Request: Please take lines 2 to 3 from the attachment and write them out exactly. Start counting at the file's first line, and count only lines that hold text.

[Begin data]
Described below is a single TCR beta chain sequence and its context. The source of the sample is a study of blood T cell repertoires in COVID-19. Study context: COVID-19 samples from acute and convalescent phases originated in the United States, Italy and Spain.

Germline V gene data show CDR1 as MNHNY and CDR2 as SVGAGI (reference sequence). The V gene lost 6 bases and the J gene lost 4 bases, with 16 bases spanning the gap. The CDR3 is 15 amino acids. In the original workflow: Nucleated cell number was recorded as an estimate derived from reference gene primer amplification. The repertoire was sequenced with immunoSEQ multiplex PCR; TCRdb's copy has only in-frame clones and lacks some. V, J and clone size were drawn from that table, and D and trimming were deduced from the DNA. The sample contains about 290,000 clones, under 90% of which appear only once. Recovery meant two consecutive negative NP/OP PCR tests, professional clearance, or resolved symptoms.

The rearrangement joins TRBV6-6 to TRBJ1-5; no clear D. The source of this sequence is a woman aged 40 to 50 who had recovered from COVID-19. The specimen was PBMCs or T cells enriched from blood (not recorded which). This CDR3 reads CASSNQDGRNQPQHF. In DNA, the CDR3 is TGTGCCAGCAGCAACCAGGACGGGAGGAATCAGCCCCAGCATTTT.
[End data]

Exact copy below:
Germline V gene data show CDR1 as MNHNY and CDR2 as SVGAGI (reference sequence). The V gene lost 6 bases and the J gene lost 4 bases, with 16 bases spanning the gap. The CDR3 is 15 amino acids. In the original workflow: Nucleated cell number was recorded as an estimate derived from reference gene primer amplification. The repertoire was sequenced with immunoSEQ multiplex PCR; TCRdb's copy has only in-frame clones and lacks some. V, J and clone size were drawn from that table, and D and trimming were deduced from the DNA. The sample contains about 290,000 clones, under 90% of which appear only once. Recovery meant two consecutive negative NP/OP PCR tests, professional clearance, or resolved symptoms.

The rearrangement joins TRBV6-6 to TRBJ1-5; no clear D. The source of this sequence is a woman aged 40 to 50 who had recovered from COVID-19. The specimen was PBMCs or T cells enriched from blood (not recorded which). This CDR3 reads CASSNQDGRNQPQHF. In DNA, the CDR3 is TGTGCCAGCAGCAACCAGGACGGGAGGAATCAGCCCCAGCATTTT.